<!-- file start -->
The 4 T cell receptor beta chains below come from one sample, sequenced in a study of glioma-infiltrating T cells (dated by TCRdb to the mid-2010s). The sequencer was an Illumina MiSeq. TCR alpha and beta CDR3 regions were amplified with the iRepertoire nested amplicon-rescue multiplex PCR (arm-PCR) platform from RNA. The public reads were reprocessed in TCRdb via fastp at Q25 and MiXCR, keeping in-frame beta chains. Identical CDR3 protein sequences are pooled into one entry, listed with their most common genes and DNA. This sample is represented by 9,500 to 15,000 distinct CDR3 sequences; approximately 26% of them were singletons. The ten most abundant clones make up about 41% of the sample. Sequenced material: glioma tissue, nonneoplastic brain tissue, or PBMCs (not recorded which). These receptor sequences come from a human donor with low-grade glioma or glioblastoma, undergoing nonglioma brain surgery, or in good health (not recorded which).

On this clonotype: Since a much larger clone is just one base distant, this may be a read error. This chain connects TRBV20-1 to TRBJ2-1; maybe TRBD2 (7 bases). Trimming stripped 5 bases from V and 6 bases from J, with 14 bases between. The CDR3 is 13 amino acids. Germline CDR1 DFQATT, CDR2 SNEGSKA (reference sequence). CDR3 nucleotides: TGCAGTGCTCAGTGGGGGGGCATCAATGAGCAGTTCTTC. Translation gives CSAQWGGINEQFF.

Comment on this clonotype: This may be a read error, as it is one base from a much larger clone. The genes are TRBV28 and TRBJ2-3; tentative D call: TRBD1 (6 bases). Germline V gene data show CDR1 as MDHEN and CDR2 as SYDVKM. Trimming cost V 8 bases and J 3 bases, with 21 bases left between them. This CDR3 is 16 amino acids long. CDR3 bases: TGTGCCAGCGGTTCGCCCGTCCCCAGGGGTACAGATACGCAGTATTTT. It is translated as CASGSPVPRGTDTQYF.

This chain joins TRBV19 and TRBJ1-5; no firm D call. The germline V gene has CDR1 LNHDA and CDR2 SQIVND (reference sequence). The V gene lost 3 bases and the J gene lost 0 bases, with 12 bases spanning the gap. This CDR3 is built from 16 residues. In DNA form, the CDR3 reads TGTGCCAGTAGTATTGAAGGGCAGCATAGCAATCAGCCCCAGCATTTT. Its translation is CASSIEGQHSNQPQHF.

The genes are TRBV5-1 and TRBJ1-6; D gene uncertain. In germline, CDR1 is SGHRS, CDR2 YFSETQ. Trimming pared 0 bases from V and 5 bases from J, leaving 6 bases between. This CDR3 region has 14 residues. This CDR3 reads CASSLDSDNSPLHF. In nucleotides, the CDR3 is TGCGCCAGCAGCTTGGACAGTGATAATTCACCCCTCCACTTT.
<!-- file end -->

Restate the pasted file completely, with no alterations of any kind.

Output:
The 4 T cell receptor beta chains below come from one sample, sequenced in a study of glioma-infiltrating T cells (dated by TCRdb to the mid-2010s). The sequencer was an Illumina MiSeq. TCR alpha and beta CDR3 regions were amplified with the iRepertoire nested amplicon-rescue multiplex PCR (arm-PCR) platform from RNA. The public reads were reprocessed in TCRdb via fastp at Q25 and MiXCR, keeping in-frame beta chains. Identical CDR3 protein sequences are pooled into one entry, listed with their most common genes and DNA. This sample is represented by 9,500 to 15,000 distinct CDR3 sequences; approximately 26% of them were singletons. The ten most abundant clones make up about 41% of the sample. Sequenced material: glioma tissue, nonneoplastic brain tissue, or PBMCs (not recorded which). These receptor sequences come from a human donor with low-grade glioma or glioblastoma, undergoing nonglioma brain surgery, or in good health (not recorded which).

On this clonotype: Since a much larger clone is just one base distant, this may be a read error. This chain connects TRBV20-1 to TRBJ2-1; maybe TRBD2 (7 bases). Trimming stripped 5 bases from V and 6 bases from J, with 14 bases between. The CDR3 is 13 amino acids. Germline CDR1 DFQATT, CDR2 SNEGSKA (reference sequence). CDR3 nucleotides: TGCAGTGCTCAGTGGGGGGGCATCAATGAGCAGTTCTTC. Translation gives CSAQWGGINEQFF.

Comment on this clonotype: This may be a read error, as it is one base from a much larger clone. The genes are TRBV28 and TRBJ2-3; tentative D call: TRBD1 (6 bases). Germline V gene data show CDR1 as MDHEN and CDR2 as SYDVKM. Trimming cost V 8 bases and J 3 bases, with 21 bases left between them. This CDR3 is 16 amino acids long. CDR3 bases: TGTGCCAGCGGTTCGCCCGTCCCCAGGGGTACAGATACGCAGTATTTT. It is translated as CASGSPVPRGTDTQYF.

This chain joins TRBV19 and TRBJ1-5; no firm D call. The germline V gene has CDR1 LNHDA and CDR2 SQIVND (reference sequence). The V gene lost 3 bases and the J gene lost 0 bases, with 12 bases spanning the gap. This CDR3 is built from 16 residues. In DNA form, the CDR3 reads TGTGCCAGTAGTATTGAAGGGCAGCATAGCAATCAGCCCCAGCATTTT. Its translation is CASSIEGQHSNQPQHF.

The genes are TRBV5-1 and TRBJ1-6; D gene uncertain. In germline, CDR1 is SGHRS, CDR2 YFSETQ. Trimming pared 0 bases from V and 5 bases from J, leaving 6 bases between. This CDR3 region has 14 residues. This CDR3 reads CASSLDSDNSPLHF. In nucleotides, the CDR3 is TGCGCCAGCAGCTTGGACAGTGATAATTCACCCCTCCACTTT.